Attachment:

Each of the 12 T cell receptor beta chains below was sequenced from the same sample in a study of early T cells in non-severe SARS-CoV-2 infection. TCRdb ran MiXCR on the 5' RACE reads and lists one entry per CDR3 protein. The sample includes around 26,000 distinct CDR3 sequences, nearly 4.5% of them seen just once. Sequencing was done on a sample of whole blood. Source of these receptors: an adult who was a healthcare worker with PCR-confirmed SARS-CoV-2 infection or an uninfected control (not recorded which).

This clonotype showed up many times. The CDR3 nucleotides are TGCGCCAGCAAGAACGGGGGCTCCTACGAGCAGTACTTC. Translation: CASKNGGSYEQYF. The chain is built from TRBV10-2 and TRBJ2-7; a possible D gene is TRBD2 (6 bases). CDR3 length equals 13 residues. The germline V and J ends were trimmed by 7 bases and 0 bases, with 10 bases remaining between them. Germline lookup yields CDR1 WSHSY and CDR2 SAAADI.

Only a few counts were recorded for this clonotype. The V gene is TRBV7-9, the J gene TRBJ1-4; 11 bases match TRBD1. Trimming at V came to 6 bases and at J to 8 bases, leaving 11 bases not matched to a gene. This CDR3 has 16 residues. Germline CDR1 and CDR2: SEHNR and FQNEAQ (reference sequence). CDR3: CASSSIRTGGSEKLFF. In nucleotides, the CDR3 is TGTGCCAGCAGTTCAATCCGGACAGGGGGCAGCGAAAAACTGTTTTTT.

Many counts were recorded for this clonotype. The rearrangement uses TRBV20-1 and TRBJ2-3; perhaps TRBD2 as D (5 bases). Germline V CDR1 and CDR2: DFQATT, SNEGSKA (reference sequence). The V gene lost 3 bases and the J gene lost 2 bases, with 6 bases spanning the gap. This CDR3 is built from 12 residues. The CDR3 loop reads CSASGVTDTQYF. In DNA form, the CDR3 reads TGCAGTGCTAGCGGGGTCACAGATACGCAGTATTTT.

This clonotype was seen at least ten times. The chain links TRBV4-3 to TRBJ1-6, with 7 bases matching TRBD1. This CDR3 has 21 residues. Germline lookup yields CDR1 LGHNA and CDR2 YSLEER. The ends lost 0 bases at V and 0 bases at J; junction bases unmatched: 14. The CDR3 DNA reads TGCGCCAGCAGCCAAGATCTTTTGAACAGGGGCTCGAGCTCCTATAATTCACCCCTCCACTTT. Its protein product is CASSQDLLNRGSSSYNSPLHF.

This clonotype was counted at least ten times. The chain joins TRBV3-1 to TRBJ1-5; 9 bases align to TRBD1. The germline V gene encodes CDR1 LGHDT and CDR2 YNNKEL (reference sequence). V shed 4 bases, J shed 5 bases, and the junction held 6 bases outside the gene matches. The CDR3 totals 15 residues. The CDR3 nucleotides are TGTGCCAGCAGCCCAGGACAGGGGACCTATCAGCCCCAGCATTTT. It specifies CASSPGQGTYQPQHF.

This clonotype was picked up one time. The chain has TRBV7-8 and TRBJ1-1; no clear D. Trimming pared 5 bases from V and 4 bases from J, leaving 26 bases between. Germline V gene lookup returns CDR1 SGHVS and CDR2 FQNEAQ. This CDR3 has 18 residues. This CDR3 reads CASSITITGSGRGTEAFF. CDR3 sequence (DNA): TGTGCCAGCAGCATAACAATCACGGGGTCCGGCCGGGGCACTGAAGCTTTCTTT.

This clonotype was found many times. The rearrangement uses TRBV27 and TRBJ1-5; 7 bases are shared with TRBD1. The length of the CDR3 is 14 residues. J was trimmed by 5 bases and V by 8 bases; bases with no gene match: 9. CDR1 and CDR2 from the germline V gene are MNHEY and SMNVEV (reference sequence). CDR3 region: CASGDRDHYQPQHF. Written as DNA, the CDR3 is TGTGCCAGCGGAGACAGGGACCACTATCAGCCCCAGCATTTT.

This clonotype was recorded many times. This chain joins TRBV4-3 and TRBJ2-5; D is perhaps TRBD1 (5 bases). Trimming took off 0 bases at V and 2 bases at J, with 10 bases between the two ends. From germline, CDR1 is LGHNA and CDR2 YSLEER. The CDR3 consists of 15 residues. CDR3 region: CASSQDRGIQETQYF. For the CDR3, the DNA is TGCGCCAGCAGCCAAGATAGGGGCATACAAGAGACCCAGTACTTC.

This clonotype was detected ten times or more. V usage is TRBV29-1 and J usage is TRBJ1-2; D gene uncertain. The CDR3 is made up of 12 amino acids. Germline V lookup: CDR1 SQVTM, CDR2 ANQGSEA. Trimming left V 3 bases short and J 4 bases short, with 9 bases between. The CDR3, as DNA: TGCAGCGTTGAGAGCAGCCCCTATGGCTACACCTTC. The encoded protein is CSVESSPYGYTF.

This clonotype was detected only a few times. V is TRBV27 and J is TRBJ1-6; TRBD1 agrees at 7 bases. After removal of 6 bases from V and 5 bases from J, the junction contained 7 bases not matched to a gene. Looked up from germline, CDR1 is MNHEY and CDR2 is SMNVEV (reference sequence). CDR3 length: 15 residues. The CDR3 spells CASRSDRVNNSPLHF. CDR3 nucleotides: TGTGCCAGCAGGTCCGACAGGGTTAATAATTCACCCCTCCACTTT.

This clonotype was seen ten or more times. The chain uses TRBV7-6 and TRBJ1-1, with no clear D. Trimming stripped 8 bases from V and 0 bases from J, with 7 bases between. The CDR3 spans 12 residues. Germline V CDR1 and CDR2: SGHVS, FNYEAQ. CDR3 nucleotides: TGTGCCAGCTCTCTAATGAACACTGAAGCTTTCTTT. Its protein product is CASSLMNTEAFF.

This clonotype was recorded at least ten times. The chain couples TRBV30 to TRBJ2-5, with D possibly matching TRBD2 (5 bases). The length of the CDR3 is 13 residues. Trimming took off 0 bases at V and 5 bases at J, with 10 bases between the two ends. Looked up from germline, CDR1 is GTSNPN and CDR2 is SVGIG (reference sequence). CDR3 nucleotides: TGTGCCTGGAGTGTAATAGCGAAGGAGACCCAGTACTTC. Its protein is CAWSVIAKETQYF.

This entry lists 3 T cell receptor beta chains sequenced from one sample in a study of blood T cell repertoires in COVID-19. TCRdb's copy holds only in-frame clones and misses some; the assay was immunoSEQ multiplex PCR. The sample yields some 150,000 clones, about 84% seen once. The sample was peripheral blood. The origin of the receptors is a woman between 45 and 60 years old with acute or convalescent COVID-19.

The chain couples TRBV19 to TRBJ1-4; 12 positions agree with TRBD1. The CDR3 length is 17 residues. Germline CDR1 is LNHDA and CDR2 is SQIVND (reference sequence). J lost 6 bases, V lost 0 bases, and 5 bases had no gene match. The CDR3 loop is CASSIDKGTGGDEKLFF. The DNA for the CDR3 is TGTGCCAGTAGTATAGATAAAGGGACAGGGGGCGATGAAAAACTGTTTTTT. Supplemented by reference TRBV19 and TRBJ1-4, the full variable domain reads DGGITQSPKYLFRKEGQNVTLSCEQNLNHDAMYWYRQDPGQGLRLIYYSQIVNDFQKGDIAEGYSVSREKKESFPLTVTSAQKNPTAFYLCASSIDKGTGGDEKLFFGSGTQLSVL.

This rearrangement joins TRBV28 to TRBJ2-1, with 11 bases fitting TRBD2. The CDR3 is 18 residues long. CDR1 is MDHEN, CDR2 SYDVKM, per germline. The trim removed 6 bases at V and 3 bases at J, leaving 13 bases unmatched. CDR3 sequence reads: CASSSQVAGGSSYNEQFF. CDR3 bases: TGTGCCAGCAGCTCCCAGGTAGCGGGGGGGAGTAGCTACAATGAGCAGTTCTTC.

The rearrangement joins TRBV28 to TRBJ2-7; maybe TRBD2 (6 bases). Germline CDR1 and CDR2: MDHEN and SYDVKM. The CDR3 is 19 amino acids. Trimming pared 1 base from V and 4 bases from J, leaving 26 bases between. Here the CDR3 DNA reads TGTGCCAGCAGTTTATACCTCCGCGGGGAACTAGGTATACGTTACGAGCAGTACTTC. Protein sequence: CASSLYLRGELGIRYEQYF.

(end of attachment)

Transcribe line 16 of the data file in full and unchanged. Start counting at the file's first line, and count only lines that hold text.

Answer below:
This rearrangement joins TRBV28 to TRBJ2-1, with 11 bases fitting TRBD2. The CDR3 is 18 residues long. CDR1 is MDHEN, CDR2 SYDVKM, per germline. The trim removed 6 bases at V and 3 bases at J, leaving 13 bases unmatched. CDR3 sequence reads: CASSSQVAGGSSYNEQFF. CDR3 bases: TGTGCCAGCAGCTCCCAGGTAGCGGGGGGGAGTAGCTACAATGAGCAGTTCTTC.